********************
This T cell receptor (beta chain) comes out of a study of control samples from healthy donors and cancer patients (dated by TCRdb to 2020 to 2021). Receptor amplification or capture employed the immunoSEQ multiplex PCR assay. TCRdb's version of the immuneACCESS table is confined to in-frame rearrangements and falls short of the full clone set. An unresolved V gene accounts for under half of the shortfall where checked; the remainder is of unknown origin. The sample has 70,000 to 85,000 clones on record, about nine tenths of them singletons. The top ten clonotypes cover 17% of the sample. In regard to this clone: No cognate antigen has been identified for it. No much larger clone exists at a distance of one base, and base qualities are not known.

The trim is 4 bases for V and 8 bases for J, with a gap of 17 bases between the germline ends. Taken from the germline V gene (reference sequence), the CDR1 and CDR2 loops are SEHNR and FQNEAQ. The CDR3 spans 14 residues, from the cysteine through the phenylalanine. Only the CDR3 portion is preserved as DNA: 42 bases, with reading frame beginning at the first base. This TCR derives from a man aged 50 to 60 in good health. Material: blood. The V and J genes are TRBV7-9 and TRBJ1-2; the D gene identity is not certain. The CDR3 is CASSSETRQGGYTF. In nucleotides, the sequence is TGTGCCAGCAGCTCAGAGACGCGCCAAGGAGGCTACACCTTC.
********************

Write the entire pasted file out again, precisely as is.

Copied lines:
This T cell receptor (beta chain) comes out of a study of control samples from healthy donors and cancer patients (dated by TCRdb to 2020 to 2021). Receptor amplification or capture employed the immunoSEQ multiplex PCR assay. TCRdb's version of the immuneACCESS table is confined to in-frame rearrangements and falls short of the full clone set. An unresolved V gene accounts for under half of the shortfall where checked; the remainder is of unknown origin. The sample has 70,000 to 85,000 clones on record, about nine tenths of them singletons. The top ten clonotypes cover 17% of the sample. In regard to this clone: No cognate antigen has been identified for it. No much larger clone exists at a distance of one base, and base qualities are not known.

The trim is 4 bases for V and 8 bases for J, with a gap of 17 bases between the germline ends. Taken from the germline V gene (reference sequence), the CDR1 and CDR2 loops are SEHNR and FQNEAQ. The CDR3 spans 14 residues, from the cysteine through the phenylalanine. Only the CDR3 portion is preserved as DNA: 42 bases, with reading frame beginning at the first base. This TCR derives from a man aged 50 to 60 in good health. Material: blood. The V and J genes are TRBV7-9 and TRBJ1-2; the D gene identity is not certain. The CDR3 is CASSSETRQGGYTF. In nucleotides, the sequence is TGTGCCAGCAGCTCAGAGACGCGCCAAGGAGGCTACACCTTC.